About the BRR Program

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The Ghana Business Regulatory Reforms (BRR) Portal is an interactive portal to enable policy makers easily consult affected businesses and individuals in a transparent and timely way, and at a considerable cost savings. It also provides free and transparent access to business regulations, through its Electronic Registry of Acts, Legislative Instruments, Regulatory Notices, Administrative Directives, Procedures, Forms and Fees.
E-consultations is one of the important steps envisaged in the simplified process for Ministries preparing draft memorandum for submission to Cabinet, according to the 2017 revised guidelines. It is expected in advance to ensure that the real-world impacts of proposed policies and regulations are anticipated and considered by Government, and cumulative or overlapping regulations are avoided. Inputs from the Business Consultation portal will feed into Regulatory Impact Analysis and significantly improve the evidence basis for Inter-Ministerial decision-making.

The E-Registry component of the Portal is a one-stop repository of up-to-date information on all business regulations in force in Ghana. These business regulations are indexed and classified into various subjects with appropriate cross referencing of these regulations governing specific sub sectors as well as related services such as Procedures, Fees and Charges. The platform provides a simple search and query functionality which gives easy and timely access to specific provisions and sections of the various Business Regulations. These Business Regulations and Forms can be viewed online, shared via social media or downloaded.

Brief on Business Regulatory Reforms

In pursuit of Government’s mandate to develop and implement policies to make Ghana a competitive manufacturing economy capable of contributing significantly to job-creation and economic growth, one of the key interventions is the Business Regulatory Reform Programme (2017-2020), an integrated medium-term plan coordinated by the Ministry of Trade and Industry to create a better regulatory framework for the private sector to invest in job creation. The BRR Programme consists of seven pillars intended to systematically transform how Government makes and revises the regulations governing business activities in Ghana. It is designed to put in place efficient and fair government rules that encourage all businesses - small, medium and large - to invest in innovation, drive economic transformation, create more jobs, and become successful in the domestic, regional or global markets.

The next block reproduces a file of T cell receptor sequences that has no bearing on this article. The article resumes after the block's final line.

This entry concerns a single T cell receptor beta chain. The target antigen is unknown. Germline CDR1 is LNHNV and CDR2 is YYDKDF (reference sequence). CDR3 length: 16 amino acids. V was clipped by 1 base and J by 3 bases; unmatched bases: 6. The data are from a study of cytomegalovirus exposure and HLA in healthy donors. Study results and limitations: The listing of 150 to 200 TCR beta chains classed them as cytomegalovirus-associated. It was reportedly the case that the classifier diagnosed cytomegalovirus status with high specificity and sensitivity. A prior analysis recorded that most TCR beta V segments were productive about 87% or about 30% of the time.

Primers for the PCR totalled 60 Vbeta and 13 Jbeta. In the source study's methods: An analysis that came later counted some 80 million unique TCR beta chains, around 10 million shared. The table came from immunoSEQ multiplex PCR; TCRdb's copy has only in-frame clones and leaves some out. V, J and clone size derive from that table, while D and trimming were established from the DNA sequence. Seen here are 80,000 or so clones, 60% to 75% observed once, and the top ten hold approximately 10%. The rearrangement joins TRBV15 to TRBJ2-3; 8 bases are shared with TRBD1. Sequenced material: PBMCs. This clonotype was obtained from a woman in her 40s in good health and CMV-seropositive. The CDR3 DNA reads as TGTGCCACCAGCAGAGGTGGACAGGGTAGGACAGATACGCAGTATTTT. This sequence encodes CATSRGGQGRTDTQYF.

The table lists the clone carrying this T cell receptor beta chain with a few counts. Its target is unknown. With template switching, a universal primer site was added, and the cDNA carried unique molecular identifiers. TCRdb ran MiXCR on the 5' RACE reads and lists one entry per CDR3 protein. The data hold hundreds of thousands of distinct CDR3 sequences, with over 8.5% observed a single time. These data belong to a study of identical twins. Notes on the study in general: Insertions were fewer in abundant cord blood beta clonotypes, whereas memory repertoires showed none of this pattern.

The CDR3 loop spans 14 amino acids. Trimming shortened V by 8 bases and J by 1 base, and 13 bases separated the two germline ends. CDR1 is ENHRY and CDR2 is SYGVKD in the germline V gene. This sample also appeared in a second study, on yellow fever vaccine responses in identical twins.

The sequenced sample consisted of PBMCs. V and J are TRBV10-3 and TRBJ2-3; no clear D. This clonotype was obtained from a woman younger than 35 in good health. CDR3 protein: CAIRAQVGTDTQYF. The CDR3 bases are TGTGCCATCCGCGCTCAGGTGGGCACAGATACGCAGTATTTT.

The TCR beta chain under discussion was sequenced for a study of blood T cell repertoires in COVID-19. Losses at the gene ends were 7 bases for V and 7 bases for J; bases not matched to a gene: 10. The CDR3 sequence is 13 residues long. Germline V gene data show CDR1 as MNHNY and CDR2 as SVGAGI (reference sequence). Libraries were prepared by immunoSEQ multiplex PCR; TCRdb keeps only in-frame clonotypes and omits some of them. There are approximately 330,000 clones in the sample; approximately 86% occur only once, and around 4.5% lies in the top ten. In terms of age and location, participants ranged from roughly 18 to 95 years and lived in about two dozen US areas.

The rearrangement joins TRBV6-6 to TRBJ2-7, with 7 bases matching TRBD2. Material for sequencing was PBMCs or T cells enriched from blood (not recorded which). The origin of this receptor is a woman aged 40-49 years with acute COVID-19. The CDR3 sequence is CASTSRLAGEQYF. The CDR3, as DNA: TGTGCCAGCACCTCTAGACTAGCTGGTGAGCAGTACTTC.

It will ensure that an efficient system is in place for managing and updating the country’s stock of regulations and for ensuring that new rules to govern business and investment activities have a basis in sound economic, social and environmental analysis. The key priority is to ensure that the country’s stock of regulations support the national economic objective of transformation and jobs, remain fit for competitiveness, and are kept abreast with best practice in a fast-changing global environment, characterised by rapid advancements in Information and Communication Technology. Keeping the administration business regulations effective and responsive of requires greater speed, transparency and accountability in making regulatory decisions, including timely use of evidence to inform decision-making and measure outcomes. This is to be achieved through the BRR with a set of inter-related interventions to administer reforms, namely:

  • Web-based Public Consultations;
  • Regulatory Impact Assessment
  • Electronic Registry of Business-related Legal and Regulatory Instruments; and
  • Structured Public-Private Dialogue

Regulatory reform is a process of reviewing and changing policies and regulations that aims to ensure the public benefits from policies and regulations exceed their costs.

In Ghana, as in many jurisdictions, policies and regulations are proposed at the Sector and Ministerial level in the form of draft bills and subordinate legislation approved by Cabinet and enacted by Parliament; or as bye-laws passed at a local government level by Metropolitan, Municipal and District Assemblies.

How Regulatory Impact Assessment procedures are institutionalized differ markedly from country to country, to reflect the different needs and institutional structures of each country. In Ghana, Guidelines (revised 2017) for submitting memoranda to Cabinet reinforces impact assessment as a mandatory requirement, recognising that decision makers need to know the effects and impacts of the options that are before them. These include the
a) economic; b) financial; c) rural; d) social; e) political; f) gender equality; g) regional; h) loan/trade agreement; i) legal and constitutional; j) institutional; k) regulatory; and l) environmental impacts. Other factors to be considered in the analysis of options are the differences in group and regional impacts, whether there are obvious winners and losers, costs and benefits and how impacts change over the short, medium and long-term, and constraints (e.g. jurisdictional, legal and trade obligations).

Rigorous impact assessment is therefore an integral part of Government’s broader commitment to improve the quality of governance through evidence-based policy making. Globally, Regulatory Impact Assessment (RIA) is considered to be an effective means of addressing growing concerns about the cost and benefits of regulatory changes, especially inconsistencies in the depth of analysis undertaken when developing new regulations and the general absence of objective standards for assessing and anticipating the impact of new regulations in developing countries such as Ghana.